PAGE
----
Image: Cherry blossoms frame the Jefferson Memorial
Ron Edmonds  /  AP file
Cherry blossoms frame the Jefferson Memorial in 2005 in Washington, D.C. This year's National Cherry Blossom Festival runs March 28–April 12.
By Travel writer contributor
updated 3/17/2009 8:28:28 AM ET 2009-03-17T12:28:28

We’ve turned the clocks ahead, the vernal equinox is just days away, and spring is busting out all over.

I say bring it on. After months of dark and depressing news, I think we could all use a break, don’t you? Yes, money’s tight and the economy’s shaky, but the sun is shining somewhere, the days are getting longer and there’s a sense of rebirth and renewal in the air.

That’s where spring festivals come in. This may not be the time for that trip to Paris or Phuket, but that doesn’t mean you have to stay home. Across the country, communities are celebrating the annual return of local flowers, fruits and vegetables — and inviting visitors to join in the festivities.

Each of the following seven events highlights a specific species, but all promise plenty of fresh air and family-friendly activities. Better yet, they’re either free or exceedingly affordable.

Washington, D.C.
Budding cherry blossoms are a sure sign of spring — and cause for city-wide celebrations from Philadelphia to San Francisco — but the National Cherry Blossom Festival in Washington, D.C., remains the belle of the ball. Some 3,800 cherry trees line the shores of the Tidal Basin and East Potomac Park, drawing upward of a million visitors each year.

This year, the festival runs March 28–April 12 with a full calendar of cultural performances, family activities, and guided walks and bike tours. Highlights include the annual Festival Parade and Japanese Street Festival, both on April 4 — excellent timing as this year’s bloom is expected to peak April 3–9.

Wilmington, N.C.
Now in its 62nd year, the North Carolina Azalea Festival (April 1–5) celebrates art, culture and the pink and white flowers that brighten the city each spring. For free fun, check out the annual parade (April 4), street fair and art show or simply stroll the local streets where flowers bloom everywhere from front yards to city parks. For a fee, you can also tour historic homes and private gardens or catch a concert by Kellie Pickler (April 1) or David Cook (April 2).

Skagit Valley, Wash.
Midway between Seattle and Vancouver, B.C., the Skagit Valley is one of the nation’s leading producers of tulip bulbs. The happy byproduct: thousands of flowering tulips in dozens of shades arrayed in rows that stretch to the horizon. Like other spring flings, the Skagit Valley Tulip Festival features a variety of community events — including a parade, fun run and art shows — but the real treat is strolling the rainbow-like fields and determining what bulbs to buy for planting back home. The festival runs April 1-30; the bloom dates, as they say, are “according to Mother Nature.”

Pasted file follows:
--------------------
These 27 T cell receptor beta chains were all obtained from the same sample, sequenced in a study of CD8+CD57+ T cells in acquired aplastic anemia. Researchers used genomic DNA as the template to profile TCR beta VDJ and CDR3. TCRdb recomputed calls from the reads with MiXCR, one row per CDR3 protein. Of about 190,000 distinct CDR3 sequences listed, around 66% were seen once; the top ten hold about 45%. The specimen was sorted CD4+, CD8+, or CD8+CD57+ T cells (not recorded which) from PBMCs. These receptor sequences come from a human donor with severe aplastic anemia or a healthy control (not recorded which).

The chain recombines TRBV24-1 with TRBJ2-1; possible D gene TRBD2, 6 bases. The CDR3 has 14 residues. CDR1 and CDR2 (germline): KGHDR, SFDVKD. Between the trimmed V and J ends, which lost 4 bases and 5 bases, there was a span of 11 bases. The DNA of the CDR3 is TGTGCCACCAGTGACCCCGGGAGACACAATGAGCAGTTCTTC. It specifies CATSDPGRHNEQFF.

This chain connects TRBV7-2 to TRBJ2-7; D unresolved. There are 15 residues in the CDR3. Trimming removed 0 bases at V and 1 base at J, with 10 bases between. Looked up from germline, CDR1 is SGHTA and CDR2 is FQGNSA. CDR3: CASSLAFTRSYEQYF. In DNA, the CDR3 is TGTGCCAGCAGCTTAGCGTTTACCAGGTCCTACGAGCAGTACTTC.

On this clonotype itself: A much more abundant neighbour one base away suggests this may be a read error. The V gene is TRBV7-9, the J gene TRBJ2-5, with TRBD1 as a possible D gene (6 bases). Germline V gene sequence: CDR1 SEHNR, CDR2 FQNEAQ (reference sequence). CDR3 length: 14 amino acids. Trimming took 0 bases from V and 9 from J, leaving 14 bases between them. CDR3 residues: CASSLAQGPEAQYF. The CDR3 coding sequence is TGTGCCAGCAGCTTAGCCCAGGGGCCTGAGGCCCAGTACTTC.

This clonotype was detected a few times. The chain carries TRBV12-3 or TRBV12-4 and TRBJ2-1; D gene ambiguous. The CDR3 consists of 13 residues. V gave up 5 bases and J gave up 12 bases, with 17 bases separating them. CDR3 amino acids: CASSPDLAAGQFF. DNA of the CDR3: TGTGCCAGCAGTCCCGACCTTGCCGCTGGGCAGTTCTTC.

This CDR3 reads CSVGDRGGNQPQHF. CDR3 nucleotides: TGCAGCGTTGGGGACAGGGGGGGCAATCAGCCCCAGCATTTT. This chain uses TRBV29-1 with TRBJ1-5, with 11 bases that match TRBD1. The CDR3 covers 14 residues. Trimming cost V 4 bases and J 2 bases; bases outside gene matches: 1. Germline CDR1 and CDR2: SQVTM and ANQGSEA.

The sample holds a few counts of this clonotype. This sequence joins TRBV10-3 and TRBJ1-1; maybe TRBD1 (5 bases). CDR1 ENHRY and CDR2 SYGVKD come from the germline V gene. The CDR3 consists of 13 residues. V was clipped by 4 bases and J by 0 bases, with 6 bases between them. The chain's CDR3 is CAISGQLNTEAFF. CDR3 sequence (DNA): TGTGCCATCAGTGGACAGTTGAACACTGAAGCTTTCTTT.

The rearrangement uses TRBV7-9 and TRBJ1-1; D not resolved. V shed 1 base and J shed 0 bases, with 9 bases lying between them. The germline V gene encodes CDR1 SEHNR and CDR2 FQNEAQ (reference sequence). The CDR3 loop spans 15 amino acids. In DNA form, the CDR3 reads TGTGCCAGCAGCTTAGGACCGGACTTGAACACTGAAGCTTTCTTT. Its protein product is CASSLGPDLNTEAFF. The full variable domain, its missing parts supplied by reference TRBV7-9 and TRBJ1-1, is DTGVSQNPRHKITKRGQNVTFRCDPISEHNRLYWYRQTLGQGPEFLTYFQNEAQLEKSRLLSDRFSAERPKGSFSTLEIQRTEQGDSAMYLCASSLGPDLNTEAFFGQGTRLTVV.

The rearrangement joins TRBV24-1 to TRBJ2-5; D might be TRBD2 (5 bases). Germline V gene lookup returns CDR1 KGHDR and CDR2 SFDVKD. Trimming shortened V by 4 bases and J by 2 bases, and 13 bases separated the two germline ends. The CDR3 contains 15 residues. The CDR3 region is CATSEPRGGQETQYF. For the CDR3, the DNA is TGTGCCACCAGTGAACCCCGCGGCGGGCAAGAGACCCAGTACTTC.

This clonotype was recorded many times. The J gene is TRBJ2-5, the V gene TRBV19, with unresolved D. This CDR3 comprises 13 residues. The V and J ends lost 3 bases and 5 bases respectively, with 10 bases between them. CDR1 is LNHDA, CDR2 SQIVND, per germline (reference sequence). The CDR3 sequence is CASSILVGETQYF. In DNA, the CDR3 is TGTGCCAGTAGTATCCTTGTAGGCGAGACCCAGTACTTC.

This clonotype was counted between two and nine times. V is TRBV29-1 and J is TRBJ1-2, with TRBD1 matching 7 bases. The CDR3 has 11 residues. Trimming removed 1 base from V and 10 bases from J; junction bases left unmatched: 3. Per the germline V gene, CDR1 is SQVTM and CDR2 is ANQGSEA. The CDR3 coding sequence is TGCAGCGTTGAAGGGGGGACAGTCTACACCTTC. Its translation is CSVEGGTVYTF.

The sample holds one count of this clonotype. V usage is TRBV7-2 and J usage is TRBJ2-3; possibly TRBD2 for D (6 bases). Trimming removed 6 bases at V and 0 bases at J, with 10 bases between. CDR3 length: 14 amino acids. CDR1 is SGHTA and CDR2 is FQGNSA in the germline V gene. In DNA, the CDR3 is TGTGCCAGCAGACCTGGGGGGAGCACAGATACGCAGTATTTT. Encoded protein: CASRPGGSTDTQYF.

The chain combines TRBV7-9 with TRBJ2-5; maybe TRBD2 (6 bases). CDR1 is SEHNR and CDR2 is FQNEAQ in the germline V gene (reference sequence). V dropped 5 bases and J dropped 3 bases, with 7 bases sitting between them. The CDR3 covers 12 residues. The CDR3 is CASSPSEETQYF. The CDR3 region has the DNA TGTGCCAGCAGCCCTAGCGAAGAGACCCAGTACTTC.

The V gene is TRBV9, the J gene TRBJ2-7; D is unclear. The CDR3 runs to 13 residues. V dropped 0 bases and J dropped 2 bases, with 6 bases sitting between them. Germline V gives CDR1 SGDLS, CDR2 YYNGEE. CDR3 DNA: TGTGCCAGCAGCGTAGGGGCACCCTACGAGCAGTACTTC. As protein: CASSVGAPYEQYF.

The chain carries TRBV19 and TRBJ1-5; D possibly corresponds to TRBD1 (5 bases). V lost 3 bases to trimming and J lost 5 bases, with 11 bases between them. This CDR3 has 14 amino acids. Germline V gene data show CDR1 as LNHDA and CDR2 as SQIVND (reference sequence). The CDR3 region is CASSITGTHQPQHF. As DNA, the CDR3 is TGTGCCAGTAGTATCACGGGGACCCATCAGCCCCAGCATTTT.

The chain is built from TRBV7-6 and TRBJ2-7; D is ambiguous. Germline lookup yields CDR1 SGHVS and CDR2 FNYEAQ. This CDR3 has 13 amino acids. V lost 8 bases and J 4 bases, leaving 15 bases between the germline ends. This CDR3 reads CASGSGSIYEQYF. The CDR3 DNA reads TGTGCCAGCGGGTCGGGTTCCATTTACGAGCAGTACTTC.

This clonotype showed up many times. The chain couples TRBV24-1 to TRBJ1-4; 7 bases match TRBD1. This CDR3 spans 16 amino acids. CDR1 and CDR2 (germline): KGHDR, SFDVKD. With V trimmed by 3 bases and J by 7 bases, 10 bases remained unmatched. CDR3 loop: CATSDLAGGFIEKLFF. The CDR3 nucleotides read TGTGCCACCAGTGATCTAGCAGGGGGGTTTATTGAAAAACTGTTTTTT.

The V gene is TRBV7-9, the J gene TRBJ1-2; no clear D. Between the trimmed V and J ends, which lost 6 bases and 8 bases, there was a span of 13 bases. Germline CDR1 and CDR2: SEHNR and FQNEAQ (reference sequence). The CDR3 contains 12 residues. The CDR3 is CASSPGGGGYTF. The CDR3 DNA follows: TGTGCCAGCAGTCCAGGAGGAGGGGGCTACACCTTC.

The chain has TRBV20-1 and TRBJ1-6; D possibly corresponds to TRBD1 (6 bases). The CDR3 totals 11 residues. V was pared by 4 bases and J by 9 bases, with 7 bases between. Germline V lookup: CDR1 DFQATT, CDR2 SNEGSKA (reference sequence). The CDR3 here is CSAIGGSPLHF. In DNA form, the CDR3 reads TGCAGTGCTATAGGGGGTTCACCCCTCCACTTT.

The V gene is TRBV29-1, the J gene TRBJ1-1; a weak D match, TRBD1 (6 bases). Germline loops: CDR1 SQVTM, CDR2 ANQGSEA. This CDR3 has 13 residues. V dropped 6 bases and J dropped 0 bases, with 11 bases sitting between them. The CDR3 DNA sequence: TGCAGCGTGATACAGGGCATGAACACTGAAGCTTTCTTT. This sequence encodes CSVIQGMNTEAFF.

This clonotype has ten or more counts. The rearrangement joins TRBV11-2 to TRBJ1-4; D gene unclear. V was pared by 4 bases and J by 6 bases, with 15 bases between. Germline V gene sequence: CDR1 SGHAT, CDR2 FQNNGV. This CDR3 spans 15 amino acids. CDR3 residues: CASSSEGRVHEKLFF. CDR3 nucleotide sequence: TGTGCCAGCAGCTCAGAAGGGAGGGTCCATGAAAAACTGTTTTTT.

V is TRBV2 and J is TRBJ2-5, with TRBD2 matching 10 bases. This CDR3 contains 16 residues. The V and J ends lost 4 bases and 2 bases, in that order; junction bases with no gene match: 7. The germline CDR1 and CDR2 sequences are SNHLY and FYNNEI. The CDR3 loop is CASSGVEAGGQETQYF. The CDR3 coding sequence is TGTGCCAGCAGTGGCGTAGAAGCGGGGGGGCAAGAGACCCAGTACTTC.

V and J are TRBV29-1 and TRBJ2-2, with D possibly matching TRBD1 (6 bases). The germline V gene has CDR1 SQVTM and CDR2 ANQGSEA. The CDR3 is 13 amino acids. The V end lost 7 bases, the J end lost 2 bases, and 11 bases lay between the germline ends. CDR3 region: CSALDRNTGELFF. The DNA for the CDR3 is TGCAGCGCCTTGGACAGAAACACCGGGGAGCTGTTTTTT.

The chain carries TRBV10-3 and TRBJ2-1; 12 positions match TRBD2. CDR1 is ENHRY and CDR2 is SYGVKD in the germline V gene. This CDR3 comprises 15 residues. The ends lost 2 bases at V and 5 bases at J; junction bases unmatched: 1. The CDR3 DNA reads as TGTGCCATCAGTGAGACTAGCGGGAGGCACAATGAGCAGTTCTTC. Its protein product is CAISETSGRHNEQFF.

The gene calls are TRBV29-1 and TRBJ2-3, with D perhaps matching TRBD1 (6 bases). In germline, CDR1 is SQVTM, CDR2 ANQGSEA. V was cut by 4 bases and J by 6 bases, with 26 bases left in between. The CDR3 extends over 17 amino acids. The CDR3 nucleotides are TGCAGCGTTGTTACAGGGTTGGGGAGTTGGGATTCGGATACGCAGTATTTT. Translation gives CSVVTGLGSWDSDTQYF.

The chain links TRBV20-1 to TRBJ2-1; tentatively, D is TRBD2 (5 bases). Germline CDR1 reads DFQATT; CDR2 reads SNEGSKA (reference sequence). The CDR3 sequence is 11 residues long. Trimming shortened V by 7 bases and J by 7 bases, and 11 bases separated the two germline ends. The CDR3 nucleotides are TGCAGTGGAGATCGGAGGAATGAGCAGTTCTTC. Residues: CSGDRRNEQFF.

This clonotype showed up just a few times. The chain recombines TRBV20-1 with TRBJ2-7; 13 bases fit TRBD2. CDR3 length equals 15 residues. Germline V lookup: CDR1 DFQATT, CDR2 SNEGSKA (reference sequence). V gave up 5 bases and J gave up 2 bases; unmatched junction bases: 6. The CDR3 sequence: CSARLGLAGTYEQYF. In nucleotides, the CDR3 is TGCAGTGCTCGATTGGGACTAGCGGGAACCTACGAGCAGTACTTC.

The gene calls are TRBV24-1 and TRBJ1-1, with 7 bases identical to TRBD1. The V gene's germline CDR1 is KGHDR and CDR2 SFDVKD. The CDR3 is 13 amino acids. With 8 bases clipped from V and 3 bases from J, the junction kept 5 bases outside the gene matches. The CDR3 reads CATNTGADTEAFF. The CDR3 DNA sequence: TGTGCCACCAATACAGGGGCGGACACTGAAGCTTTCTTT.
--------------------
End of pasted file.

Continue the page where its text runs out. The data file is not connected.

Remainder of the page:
Ponchatoula, La.
Fortunately, strawberries are more predictable, and they should be in ample supply during the Ponchatoula Strawberry Festival, held April 3-5 in this small town 30 miles east of Baton Rouge. Festivities include a parade, live music, carnival rides and food booths offering dozens of strawberry-inspired dishes. (Don’t miss the deep-fried strawberries with powdered sugar.) Held in Memorial Park, the festival is free, although organizers are asking visitors to bring a canned item to support a Boy Scout food drive.

Fallbrook, Calif.
Avocados: They’re not just for guacamole anymore. At least that’s the consensus at the Avocado Festival, which takes place in downtown Fallbrook on April 19. With up to 20 varieties on display, you can try avocado tamales, avocado gelato and, yes, deep-fried avocados. You can also try your luck at pit-putting (think miniature golf), pit-spitting (think watermelon seeds, only bigger) and the kids-only Avo 500 (think soapbox derby, only much, much smaller). And if you haven’t gotten enough, you can always buy an avocado tree to take home.

Stockton, Calif.
A true harbinger of spring, asparagus is hardy, fast-growing and the raison d’etre for the Stockton Asparagus Festival, set for April 24–26. During the three-day event, it turns up in burritos and tri-tip sandwiches, in recipes by celebrity chefs (including Martin Yan) and in the tempura-fried-asparagus eating contest. (Last year’s winner downed 8.8 pounds in 10 minutes!) Other highlights include live music, sea lion encounters and the Amazing Skyy Dogs canine show. Admission is $12, with the proceeds supporting more than 100 charities in the area.

Hana, Maui, Hawaii
The East Maui Taro Festival (April 24–26) isn’t the easiest event to get to — it takes place in Hana, at the tail end of the dizzyingly twisty Hana Highway — but its setting is certainly among the most spectacular. With the green flanks of Haleakala on one side and the blue Pacific on the other, the festival is also a great way to get a taste of old Hawaii. In addition to the traditional taro paste known as poi, you can try a taro burger or seafood chowder with taro, enjoy indigenous music and hula performances, or simply soak up the scenery and aloha spirit.

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Video: In Full Bloom


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